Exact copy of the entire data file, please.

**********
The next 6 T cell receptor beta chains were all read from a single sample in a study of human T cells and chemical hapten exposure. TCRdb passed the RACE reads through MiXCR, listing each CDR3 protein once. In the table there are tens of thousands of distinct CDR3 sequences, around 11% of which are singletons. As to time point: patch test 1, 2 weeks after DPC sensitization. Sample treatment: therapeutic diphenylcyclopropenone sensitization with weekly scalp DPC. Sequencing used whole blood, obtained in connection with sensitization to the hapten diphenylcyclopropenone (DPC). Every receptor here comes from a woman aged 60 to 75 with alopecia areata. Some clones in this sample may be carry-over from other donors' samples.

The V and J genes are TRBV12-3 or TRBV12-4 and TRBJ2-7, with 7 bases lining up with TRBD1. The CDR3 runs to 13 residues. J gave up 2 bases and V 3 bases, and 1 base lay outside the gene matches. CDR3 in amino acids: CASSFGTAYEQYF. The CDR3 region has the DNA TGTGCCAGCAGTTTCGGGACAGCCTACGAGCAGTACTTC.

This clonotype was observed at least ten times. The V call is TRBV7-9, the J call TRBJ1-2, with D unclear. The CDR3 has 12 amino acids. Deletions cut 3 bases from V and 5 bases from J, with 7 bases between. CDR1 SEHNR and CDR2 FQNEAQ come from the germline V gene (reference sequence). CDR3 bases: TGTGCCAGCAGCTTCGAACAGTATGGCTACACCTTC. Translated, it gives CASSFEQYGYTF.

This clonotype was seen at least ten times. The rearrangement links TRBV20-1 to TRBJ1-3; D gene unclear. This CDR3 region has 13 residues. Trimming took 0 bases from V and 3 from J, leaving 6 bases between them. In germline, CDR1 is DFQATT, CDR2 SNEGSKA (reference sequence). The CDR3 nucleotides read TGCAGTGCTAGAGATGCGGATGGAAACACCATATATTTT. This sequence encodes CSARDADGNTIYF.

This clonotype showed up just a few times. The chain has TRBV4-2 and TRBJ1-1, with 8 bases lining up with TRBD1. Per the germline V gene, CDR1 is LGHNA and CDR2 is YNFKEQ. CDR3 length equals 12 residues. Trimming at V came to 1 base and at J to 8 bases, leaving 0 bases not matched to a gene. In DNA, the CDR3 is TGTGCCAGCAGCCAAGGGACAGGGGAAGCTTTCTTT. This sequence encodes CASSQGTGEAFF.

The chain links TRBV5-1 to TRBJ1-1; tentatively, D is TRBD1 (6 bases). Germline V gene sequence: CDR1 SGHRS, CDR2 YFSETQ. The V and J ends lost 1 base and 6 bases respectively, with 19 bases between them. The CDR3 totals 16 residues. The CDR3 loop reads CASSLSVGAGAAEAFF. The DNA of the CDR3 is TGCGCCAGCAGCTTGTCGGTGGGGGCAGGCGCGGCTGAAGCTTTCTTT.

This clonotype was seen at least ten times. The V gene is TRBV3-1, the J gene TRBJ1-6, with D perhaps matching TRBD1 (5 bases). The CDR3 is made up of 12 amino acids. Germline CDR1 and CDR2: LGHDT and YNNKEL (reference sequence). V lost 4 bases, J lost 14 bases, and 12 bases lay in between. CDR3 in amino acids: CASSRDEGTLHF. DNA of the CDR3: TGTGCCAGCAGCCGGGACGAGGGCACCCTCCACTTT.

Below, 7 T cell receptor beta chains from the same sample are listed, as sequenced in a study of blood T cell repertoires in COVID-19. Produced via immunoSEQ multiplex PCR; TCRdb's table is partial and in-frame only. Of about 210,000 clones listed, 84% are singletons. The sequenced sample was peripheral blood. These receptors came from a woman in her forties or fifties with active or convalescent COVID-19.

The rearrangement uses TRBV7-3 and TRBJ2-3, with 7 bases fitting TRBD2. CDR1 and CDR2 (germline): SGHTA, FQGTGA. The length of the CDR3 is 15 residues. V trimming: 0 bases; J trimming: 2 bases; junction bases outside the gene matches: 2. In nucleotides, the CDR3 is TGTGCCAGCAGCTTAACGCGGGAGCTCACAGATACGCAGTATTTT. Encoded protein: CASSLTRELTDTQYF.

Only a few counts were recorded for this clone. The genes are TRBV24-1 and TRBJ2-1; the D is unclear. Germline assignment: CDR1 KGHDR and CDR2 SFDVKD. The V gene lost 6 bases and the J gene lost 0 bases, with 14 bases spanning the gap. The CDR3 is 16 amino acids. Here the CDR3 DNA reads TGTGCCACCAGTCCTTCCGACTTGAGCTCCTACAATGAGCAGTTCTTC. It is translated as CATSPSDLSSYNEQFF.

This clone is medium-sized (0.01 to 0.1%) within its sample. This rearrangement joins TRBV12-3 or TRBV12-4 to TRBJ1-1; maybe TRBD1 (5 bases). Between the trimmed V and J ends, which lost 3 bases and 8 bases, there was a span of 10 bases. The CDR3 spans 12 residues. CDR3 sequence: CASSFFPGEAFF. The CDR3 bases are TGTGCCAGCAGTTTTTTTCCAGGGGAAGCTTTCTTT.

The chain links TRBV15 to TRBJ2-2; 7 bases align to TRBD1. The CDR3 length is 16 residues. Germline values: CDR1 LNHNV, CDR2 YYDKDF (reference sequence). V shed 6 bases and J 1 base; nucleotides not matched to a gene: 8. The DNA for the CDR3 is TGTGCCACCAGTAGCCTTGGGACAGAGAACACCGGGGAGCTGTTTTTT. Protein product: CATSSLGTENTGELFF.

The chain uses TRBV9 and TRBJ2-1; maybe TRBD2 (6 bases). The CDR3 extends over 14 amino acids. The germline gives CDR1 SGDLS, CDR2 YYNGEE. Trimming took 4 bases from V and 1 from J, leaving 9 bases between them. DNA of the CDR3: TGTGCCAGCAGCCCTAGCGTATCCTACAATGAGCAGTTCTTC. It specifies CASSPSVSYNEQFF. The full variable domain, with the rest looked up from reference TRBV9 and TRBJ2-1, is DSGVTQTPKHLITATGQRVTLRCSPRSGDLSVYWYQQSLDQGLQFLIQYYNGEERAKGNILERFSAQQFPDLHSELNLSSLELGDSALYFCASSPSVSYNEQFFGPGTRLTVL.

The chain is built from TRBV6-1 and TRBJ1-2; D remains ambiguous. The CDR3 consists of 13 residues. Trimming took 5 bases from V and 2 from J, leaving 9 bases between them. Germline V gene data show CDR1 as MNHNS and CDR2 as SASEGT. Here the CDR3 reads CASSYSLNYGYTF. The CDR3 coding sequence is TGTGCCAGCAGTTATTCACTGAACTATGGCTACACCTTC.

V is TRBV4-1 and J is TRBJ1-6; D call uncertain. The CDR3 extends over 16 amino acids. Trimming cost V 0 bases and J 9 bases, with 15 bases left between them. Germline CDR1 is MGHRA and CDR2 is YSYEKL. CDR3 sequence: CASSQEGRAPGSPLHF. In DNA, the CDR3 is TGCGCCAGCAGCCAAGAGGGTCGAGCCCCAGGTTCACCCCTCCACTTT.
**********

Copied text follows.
The next 6 T cell receptor beta chains were all read from a single sample in a study of human T cells and chemical hapten exposure. TCRdb passed the RACE reads through MiXCR, listing each CDR3 protein once. In the table there are tens of thousands of distinct CDR3 sequences, around 11% of which are singletons. As to time point: patch test 1, 2 weeks after DPC sensitization. Sample treatment: therapeutic diphenylcyclopropenone sensitization with weekly scalp DPC. Sequencing used whole blood, obtained in connection with sensitization to the hapten diphenylcyclopropenone (DPC). Every receptor here comes from a woman aged 60 to 75 with alopecia areata. Some clones in this sample may be carry-over from other donors' samples.

The V and J genes are TRBV12-3 or TRBV12-4 and TRBJ2-7, with 7 bases lining up with TRBD1. The CDR3 runs to 13 residues. J gave up 2 bases and V 3 bases, and 1 base lay outside the gene matches. CDR3 in amino acids: CASSFGTAYEQYF. The CDR3 region has the DNA TGTGCCAGCAGTTTCGGGACAGCCTACGAGCAGTACTTC.

This clonotype was observed at least ten times. The V call is TRBV7-9, the J call TRBJ1-2, with D unclear. The CDR3 has 12 amino acids. Deletions cut 3 bases from V and 5 bases from J, with 7 bases between. CDR1 SEHNR and CDR2 FQNEAQ come from the germline V gene (reference sequence). CDR3 bases: TGTGCCAGCAGCTTCGAACAGTATGGCTACACCTTC. Translated, it gives CASSFEQYGYTF.

This clonotype was seen at least ten times. The rearrangement links TRBV20-1 to TRBJ1-3; D gene unclear. This CDR3 region has 13 residues. Trimming took 0 bases from V and 3 from J, leaving 6 bases between them. In germline, CDR1 is DFQATT, CDR2 SNEGSKA (reference sequence). The CDR3 nucleotides read TGCAGTGCTAGAGATGCGGATGGAAACACCATATATTTT. This sequence encodes CSARDADGNTIYF.

This clonotype showed up just a few times. The chain has TRBV4-2 and TRBJ1-1, with 8 bases lining up with TRBD1. Per the germline V gene, CDR1 is LGHNA and CDR2 is YNFKEQ. CDR3 length equals 12 residues. Trimming at V came to 1 base and at J to 8 bases, leaving 0 bases not matched to a gene. In DNA, the CDR3 is TGTGCCAGCAGCCAAGGGACAGGGGAAGCTTTCTTT. This sequence encodes CASSQGTGEAFF.

The chain links TRBV5-1 to TRBJ1-1; tentatively, D is TRBD1 (6 bases). Germline V gene sequence: CDR1 SGHRS, CDR2 YFSETQ. The V and J ends lost 1 base and 6 bases respectively, with 19 bases between them. The CDR3 totals 16 residues. The CDR3 loop reads CASSLSVGAGAAEAFF. The DNA of the CDR3 is TGCGCCAGCAGCTTGTCGGTGGGGGCAGGCGCGGCTGAAGCTTTCTTT.

This clonotype was seen at least ten times. The V gene is TRBV3-1, the J gene TRBJ1-6, with D perhaps matching TRBD1 (5 bases). The CDR3 is made up of 12 amino acids. Germline CDR1 and CDR2: LGHDT and YNNKEL (reference sequence). V lost 4 bases, J lost 14 bases, and 12 bases lay in between. CDR3 in amino acids: CASSRDEGTLHF. DNA of the CDR3: TGTGCCAGCAGCCGGGACGAGGGCACCCTCCACTTT.

Below, 7 T cell receptor beta chains from the same sample are listed, as sequenced in a study of blood T cell repertoires in COVID-19. Produced via immunoSEQ multiplex PCR; TCRdb's table is partial and in-frame only. Of about 210,000 clones listed, 84% are singletons. The sequenced sample was peripheral blood. These receptors came from a woman in her forties or fifties with active or convalescent COVID-19.

The rearrangement uses TRBV7-3 and TRBJ2-3, with 7 bases fitting TRBD2. CDR1 and CDR2 (germline): SGHTA, FQGTGA. The length of the CDR3 is 15 residues. V trimming: 0 bases; J trimming: 2 bases; junction bases outside the gene matches: 2. In nucleotides, the CDR3 is TGTGCCAGCAGCTTAACGCGGGAGCTCACAGATACGCAGTATTTT. Encoded protein: CASSLTRELTDTQYF.

Only a few counts were recorded for this clone. The genes are TRBV24-1 and TRBJ2-1; the D is unclear. Germline assignment: CDR1 KGHDR and CDR2 SFDVKD. The V gene lost 6 bases and the J gene lost 0 bases, with 14 bases spanning the gap. The CDR3 is 16 amino acids. Here the CDR3 DNA reads TGTGCCACCAGTCCTTCCGACTTGAGCTCCTACAATGAGCAGTTCTTC. It is translated as CATSPSDLSSYNEQFF.

This clone is medium-sized (0.01 to 0.1%) within its sample. This rearrangement joins TRBV12-3 or TRBV12-4 to TRBJ1-1; maybe TRBD1 (5 bases). Between the trimmed V and J ends, which lost 3 bases and 8 bases, there was a span of 10 bases. The CDR3 spans 12 residues. CDR3 sequence: CASSFFPGEAFF. The CDR3 bases are TGTGCCAGCAGTTTTTTTCCAGGGGAAGCTTTCTTT.

The chain links TRBV15 to TRBJ2-2; 7 bases align to TRBD1. The CDR3 length is 16 residues. Germline values: CDR1 LNHNV, CDR2 YYDKDF (reference sequence). V shed 6 bases and J 1 base; nucleotides not matched to a gene: 8. The DNA for the CDR3 is TGTGCCACCAGTAGCCTTGGGACAGAGAACACCGGGGAGCTGTTTTTT. Protein product: CATSSLGTENTGELFF.

The chain uses TRBV9 and TRBJ2-1; maybe TRBD2 (6 bases). The CDR3 extends over 14 amino acids. The germline gives CDR1 SGDLS, CDR2 YYNGEE. Trimming took 4 bases from V and 1 from J, leaving 9 bases between them. DNA of the CDR3: TGTGCCAGCAGCCCTAGCGTATCCTACAATGAGCAGTTCTTC. It specifies CASSPSVSYNEQFF. The full variable domain, with the rest looked up from reference TRBV9 and TRBJ2-1, is DSGVTQTPKHLITATGQRVTLRCSPRSGDLSVYWYQQSLDQGLQFLIQYYNGEERAKGNILERFSAQQFPDLHSELNLSSLELGDSALYFCASSPSVSYNEQFFGPGTRLTVL.

The chain is built from TRBV6-1 and TRBJ1-2; D remains ambiguous. The CDR3 consists of 13 residues. Trimming took 5 bases from V and 2 from J, leaving 9 bases between them. Germline V gene data show CDR1 as MNHNS and CDR2 as SASEGT. Here the CDR3 reads CASSYSLNYGYTF. The CDR3 coding sequence is TGTGCCAGCAGTTATTCACTGAACTATGGCTACACCTTC.

V is TRBV4-1 and J is TRBJ1-6; D call uncertain. The CDR3 extends over 16 amino acids. Trimming cost V 0 bases and J 9 bases, with 15 bases left between them. Germline CDR1 is MGHRA and CDR2 is YSYEKL. CDR3 sequence: CASSQEGRAPGSPLHF. In DNA, the CDR3 is TGCGCCAGCAGCCAAGAGGGTCGAGCCCCAGGTTCACCCCTCCACTTT.